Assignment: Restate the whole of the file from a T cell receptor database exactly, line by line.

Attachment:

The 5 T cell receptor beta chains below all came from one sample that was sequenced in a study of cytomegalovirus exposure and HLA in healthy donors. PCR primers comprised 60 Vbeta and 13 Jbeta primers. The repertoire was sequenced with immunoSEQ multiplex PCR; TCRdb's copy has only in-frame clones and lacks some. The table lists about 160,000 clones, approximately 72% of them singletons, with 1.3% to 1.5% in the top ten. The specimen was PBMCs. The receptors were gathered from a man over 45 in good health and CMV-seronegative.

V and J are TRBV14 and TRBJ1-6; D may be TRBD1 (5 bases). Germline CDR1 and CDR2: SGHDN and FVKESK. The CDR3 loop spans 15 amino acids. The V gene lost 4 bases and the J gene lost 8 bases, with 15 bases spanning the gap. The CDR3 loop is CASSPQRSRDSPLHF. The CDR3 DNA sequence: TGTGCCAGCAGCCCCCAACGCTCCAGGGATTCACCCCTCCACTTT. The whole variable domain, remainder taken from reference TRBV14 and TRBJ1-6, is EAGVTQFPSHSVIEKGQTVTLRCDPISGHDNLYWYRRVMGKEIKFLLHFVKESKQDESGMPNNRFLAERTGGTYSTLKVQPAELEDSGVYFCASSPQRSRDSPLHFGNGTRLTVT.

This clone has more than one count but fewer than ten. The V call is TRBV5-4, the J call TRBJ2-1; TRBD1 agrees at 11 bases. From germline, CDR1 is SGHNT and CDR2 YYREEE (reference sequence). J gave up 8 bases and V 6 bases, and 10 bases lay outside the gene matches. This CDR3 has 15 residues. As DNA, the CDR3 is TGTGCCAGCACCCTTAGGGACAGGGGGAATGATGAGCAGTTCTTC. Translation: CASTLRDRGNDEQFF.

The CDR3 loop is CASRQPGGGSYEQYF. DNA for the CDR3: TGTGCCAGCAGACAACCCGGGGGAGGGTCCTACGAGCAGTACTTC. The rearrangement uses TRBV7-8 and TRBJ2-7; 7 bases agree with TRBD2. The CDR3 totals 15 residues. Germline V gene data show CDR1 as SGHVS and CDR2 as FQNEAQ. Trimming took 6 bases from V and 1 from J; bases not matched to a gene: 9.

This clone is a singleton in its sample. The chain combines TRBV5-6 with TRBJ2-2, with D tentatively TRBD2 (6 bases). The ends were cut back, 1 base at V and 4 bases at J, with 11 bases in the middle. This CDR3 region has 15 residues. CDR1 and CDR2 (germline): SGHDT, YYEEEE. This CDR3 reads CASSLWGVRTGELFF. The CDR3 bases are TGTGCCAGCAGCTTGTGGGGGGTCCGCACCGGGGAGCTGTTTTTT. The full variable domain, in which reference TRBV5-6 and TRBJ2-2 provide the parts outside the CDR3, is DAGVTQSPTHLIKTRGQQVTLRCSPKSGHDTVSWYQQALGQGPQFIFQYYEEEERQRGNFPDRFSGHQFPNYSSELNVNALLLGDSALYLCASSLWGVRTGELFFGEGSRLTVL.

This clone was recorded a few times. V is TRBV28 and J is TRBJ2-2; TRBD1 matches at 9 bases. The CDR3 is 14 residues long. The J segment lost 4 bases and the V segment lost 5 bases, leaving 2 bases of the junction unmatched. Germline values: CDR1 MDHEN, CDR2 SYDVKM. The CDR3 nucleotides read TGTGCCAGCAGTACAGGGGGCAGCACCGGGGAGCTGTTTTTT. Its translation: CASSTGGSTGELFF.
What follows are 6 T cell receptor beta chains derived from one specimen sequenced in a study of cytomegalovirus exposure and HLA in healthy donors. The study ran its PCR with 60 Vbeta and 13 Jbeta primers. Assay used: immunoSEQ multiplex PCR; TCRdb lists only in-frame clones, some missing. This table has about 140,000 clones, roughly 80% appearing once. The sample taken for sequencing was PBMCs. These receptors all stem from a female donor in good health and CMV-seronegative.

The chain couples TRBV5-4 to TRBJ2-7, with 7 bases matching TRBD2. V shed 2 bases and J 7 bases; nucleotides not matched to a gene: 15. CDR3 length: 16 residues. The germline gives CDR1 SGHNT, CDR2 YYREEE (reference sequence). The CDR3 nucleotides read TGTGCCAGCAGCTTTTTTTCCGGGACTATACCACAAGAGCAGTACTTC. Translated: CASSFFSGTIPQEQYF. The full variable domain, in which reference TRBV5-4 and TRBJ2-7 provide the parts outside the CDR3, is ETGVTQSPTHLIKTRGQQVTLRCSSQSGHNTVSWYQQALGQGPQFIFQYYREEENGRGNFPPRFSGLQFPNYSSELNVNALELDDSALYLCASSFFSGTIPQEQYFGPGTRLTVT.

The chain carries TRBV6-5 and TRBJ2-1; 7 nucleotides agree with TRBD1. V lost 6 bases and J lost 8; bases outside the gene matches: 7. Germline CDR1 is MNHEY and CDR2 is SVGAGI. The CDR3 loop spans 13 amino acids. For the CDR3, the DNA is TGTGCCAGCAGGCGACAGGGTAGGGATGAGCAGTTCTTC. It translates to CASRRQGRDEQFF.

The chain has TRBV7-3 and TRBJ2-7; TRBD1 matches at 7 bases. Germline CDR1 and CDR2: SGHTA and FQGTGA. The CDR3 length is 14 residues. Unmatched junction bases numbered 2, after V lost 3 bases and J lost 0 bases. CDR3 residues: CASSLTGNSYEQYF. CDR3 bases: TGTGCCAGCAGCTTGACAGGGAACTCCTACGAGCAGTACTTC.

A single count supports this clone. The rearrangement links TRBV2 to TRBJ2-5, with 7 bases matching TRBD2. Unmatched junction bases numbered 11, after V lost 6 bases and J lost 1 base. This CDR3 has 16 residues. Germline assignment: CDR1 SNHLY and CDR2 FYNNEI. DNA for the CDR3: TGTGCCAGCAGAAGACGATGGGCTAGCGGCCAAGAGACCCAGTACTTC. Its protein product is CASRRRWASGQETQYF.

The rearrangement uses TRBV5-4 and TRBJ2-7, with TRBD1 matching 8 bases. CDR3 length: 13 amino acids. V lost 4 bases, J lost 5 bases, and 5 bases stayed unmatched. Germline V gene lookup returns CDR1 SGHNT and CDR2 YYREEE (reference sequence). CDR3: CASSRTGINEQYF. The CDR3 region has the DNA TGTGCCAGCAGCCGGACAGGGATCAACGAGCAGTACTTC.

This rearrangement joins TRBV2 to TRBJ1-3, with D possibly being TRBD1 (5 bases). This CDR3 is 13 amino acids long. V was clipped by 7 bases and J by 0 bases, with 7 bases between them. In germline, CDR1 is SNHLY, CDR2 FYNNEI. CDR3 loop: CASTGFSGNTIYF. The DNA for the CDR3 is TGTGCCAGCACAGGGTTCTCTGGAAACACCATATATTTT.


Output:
The 5 T cell receptor beta chains below all came from one sample that was sequenced in a study of cytomegalovirus exposure and HLA in healthy donors. PCR primers comprised 60 Vbeta and 13 Jbeta primers. The repertoire was sequenced with immunoSEQ multiplex PCR; TCRdb's copy has only in-frame clones and lacks some. The table lists about 160,000 clones, approximately 72% of them singletons, with 1.3% to 1.5% in the top ten. The specimen was PBMCs. The receptors were gathered from a man over 45 in good health and CMV-seronegative.

V and J are TRBV14 and TRBJ1-6; D may be TRBD1 (5 bases). Germline CDR1 and CDR2: SGHDN and FVKESK. The CDR3 loop spans 15 amino acids. The V gene lost 4 bases and the J gene lost 8 bases, with 15 bases spanning the gap. The CDR3 loop is CASSPQRSRDSPLHF. The CDR3 DNA sequence: TGTGCCAGCAGCCCCCAACGCTCCAGGGATTCACCCCTCCACTTT. The whole variable domain, remainder taken from reference TRBV14 and TRBJ1-6, is EAGVTQFPSHSVIEKGQTVTLRCDPISGHDNLYWYRRVMGKEIKFLLHFVKESKQDESGMPNNRFLAERTGGTYSTLKVQPAELEDSGVYFCASSPQRSRDSPLHFGNGTRLTVT.

This clone has more than one count but fewer than ten. The V call is TRBV5-4, the J call TRBJ2-1; TRBD1 agrees at 11 bases. From germline, CDR1 is SGHNT and CDR2 YYREEE (reference sequence). J gave up 8 bases and V 6 bases, and 10 bases lay outside the gene matches. This CDR3 has 15 residues. As DNA, the CDR3 is TGTGCCAGCACCCTTAGGGACAGGGGGAATGATGAGCAGTTCTTC. Translation: CASTLRDRGNDEQFF.

The CDR3 loop is CASRQPGGGSYEQYF. DNA for the CDR3: TGTGCCAGCAGACAACCCGGGGGAGGGTCCTACGAGCAGTACTTC. The rearrangement uses TRBV7-8 and TRBJ2-7; 7 bases agree with TRBD2. The CDR3 totals 15 residues. Germline V gene data show CDR1 as SGHVS and CDR2 as FQNEAQ. Trimming took 6 bases from V and 1 from J; bases not matched to a gene: 9.

This clone is a singleton in its sample. The chain combines TRBV5-6 with TRBJ2-2, with D tentatively TRBD2 (6 bases). The ends were cut back, 1 base at V and 4 bases at J, with 11 bases in the middle. This CDR3 region has 15 residues. CDR1 and CDR2 (germline): SGHDT, YYEEEE. This CDR3 reads CASSLWGVRTGELFF. The CDR3 bases are TGTGCCAGCAGCTTGTGGGGGGTCCGCACCGGGGAGCTGTTTTTT. The full variable domain, in which reference TRBV5-6 and TRBJ2-2 provide the parts outside the CDR3, is DAGVTQSPTHLIKTRGQQVTLRCSPKSGHDTVSWYQQALGQGPQFIFQYYEEEERQRGNFPDRFSGHQFPNYSSELNVNALLLGDSALYLCASSLWGVRTGELFFGEGSRLTVL.

This clone was recorded a few times. V is TRBV28 and J is TRBJ2-2; TRBD1 matches at 9 bases. The CDR3 is 14 residues long. The J segment lost 4 bases and the V segment lost 5 bases, leaving 2 bases of the junction unmatched. Germline values: CDR1 MDHEN, CDR2 SYDVKM. The CDR3 nucleotides read TGTGCCAGCAGTACAGGGGGCAGCACCGGGGAGCTGTTTTTT. Its translation: CASSTGGSTGELFF.
What follows are 6 T cell receptor beta chains derived from one specimen sequenced in a study of cytomegalovirus exposure and HLA in healthy donors. The study ran its PCR with 60 Vbeta and 13 Jbeta primers. Assay used: immunoSEQ multiplex PCR; TCRdb lists only in-frame clones, some missing. This table has about 140,000 clones, roughly 80% appearing once. The sample taken for sequencing was PBMCs. These receptors all stem from a female donor in good health and CMV-seronegative.

The chain couples TRBV5-4 to TRBJ2-7, with 7 bases matching TRBD2. V shed 2 bases and J 7 bases; nucleotides not matched to a gene: 15. CDR3 length: 16 residues. The germline gives CDR1 SGHNT, CDR2 YYREEE (reference sequence). The CDR3 nucleotides read TGTGCCAGCAGCTTTTTTTCCGGGACTATACCACAAGAGCAGTACTTC. Translated: CASSFFSGTIPQEQYF. The full variable domain, in which reference TRBV5-4 and TRBJ2-7 provide the parts outside the CDR3, is ETGVTQSPTHLIKTRGQQVTLRCSSQSGHNTVSWYQQALGQGPQFIFQYYREEENGRGNFPPRFSGLQFPNYSSELNVNALELDDSALYLCASSFFSGTIPQEQYFGPGTRLTVT.

The chain carries TRBV6-5 and TRBJ2-1; 7 nucleotides agree with TRBD1. V lost 6 bases and J lost 8; bases outside the gene matches: 7. Germline CDR1 is MNHEY and CDR2 is SVGAGI. The CDR3 loop spans 13 amino acids. For the CDR3, the DNA is TGTGCCAGCAGGCGACAGGGTAGGGATGAGCAGTTCTTC. It translates to CASRRQGRDEQFF.

The chain has TRBV7-3 and TRBJ2-7; TRBD1 matches at 7 bases. Germline CDR1 and CDR2: SGHTA and FQGTGA. The CDR3 length is 14 residues. Unmatched junction bases numbered 2, after V lost 3 bases and J lost 0 bases. CDR3 residues: CASSLTGNSYEQYF. CDR3 bases: TGTGCCAGCAGCTTGACAGGGAACTCCTACGAGCAGTACTTC.

A single count supports this clone. The rearrangement links TRBV2 to TRBJ2-5, with 7 bases matching TRBD2. Unmatched junction bases numbered 11, after V lost 6 bases and J lost 1 base. This CDR3 has 16 residues. Germline assignment: CDR1 SNHLY and CDR2 FYNNEI. DNA for the CDR3: TGTGCCAGCAGAAGACGATGGGCTAGCGGCCAAGAGACCCAGTACTTC. Its protein product is CASRRRWASGQETQYF.

The rearrangement uses TRBV5-4 and TRBJ2-7, with TRBD1 matching 8 bases. CDR3 length: 13 amino acids. V lost 4 bases, J lost 5 bases, and 5 bases stayed unmatched. Germline V gene lookup returns CDR1 SGHNT and CDR2 YYREEE (reference sequence). CDR3: CASSRTGINEQYF. The CDR3 region has the DNA TGTGCCAGCAGCCGGACAGGGATCAACGAGCAGTACTTC.

This rearrangement joins TRBV2 to TRBJ1-3, with D possibly being TRBD1 (5 bases). This CDR3 is 13 amino acids long. V was clipped by 7 bases and J by 0 bases, with 7 bases between them. In germline, CDR1 is SNHLY, CDR2 FYNNEI. CDR3 loop: CASTGFSGNTIYF. The DNA for the CDR3 is TGTGCCAGCACAGGGTTCTCTGGAAACACCATATATTTT.